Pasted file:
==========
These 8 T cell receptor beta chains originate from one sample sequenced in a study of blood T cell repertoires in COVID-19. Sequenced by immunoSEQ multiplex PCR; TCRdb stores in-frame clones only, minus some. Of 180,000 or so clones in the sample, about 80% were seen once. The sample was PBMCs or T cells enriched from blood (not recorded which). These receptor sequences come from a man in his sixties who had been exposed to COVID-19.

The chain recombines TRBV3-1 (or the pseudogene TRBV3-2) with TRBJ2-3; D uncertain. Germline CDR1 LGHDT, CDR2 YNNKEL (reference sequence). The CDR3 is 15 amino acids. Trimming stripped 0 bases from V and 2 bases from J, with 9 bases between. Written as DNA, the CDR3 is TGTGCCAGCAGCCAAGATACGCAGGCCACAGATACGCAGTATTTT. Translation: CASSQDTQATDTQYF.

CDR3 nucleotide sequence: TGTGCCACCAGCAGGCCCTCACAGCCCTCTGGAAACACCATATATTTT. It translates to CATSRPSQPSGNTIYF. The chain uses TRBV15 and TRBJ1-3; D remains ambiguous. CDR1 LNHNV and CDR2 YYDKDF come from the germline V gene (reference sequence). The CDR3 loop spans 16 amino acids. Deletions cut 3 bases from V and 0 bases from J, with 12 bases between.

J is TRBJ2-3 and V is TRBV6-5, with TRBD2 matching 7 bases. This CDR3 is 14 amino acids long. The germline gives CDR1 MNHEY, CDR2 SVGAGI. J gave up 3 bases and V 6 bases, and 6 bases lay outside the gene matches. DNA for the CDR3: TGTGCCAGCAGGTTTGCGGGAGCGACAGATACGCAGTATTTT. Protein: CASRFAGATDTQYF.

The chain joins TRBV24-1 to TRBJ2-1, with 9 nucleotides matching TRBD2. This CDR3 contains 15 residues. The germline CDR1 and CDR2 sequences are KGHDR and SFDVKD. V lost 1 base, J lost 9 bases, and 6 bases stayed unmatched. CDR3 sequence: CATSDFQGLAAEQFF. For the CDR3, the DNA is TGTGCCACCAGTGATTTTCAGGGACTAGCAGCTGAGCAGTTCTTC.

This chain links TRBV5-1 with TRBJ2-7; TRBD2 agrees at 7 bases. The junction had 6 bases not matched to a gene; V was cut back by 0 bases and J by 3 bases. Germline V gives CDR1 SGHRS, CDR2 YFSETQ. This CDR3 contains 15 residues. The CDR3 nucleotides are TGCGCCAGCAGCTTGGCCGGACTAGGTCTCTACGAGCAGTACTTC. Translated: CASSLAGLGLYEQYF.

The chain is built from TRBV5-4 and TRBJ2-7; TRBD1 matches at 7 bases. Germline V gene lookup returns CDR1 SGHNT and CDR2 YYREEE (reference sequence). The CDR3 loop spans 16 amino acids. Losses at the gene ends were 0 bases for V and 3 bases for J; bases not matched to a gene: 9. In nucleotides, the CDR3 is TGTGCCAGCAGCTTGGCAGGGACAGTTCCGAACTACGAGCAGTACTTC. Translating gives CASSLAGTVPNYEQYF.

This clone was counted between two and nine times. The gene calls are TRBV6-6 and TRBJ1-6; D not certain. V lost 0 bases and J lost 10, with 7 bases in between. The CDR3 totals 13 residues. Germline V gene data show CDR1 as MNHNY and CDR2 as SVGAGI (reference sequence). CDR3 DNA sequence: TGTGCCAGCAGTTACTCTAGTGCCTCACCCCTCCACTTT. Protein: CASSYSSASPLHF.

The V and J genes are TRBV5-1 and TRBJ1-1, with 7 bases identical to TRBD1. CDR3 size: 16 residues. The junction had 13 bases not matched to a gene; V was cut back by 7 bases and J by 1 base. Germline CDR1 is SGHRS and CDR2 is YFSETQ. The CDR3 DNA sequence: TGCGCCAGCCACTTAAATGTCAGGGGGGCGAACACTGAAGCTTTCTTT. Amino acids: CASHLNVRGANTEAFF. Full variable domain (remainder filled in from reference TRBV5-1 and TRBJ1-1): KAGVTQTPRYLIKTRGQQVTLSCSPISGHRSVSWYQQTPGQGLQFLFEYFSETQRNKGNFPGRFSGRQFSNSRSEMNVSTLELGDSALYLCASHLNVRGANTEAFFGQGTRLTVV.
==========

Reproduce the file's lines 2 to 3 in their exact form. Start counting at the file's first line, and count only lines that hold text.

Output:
The chain recombines TRBV3-1 (or the pseudogene TRBV3-2) with TRBJ2-3; D uncertain. Germline CDR1 LGHDT, CDR2 YNNKEL (reference sequence). The CDR3 is 15 amino acids. Trimming stripped 0 bases from V and 2 bases from J, with 9 bases between. Written as DNA, the CDR3 is TGTGCCAGCAGCCAAGATACGCAGGCCACAGATACGCAGTATTTT. Translation: CASSQDTQATDTQYF.

CDR3 nucleotide sequence: TGTGCCACCAGCAGGCCCTCACAGCCCTCTGGAAACACCATATATTTT. It translates to CATSRPSQPSGNTIYF. The chain uses TRBV15 and TRBJ1-3; D remains ambiguous. CDR1 LNHNV and CDR2 YYDKDF come from the germline V gene (reference sequence). The CDR3 loop spans 16 amino acids. Deletions cut 3 bases from V and 0 bases from J, with 12 bases between.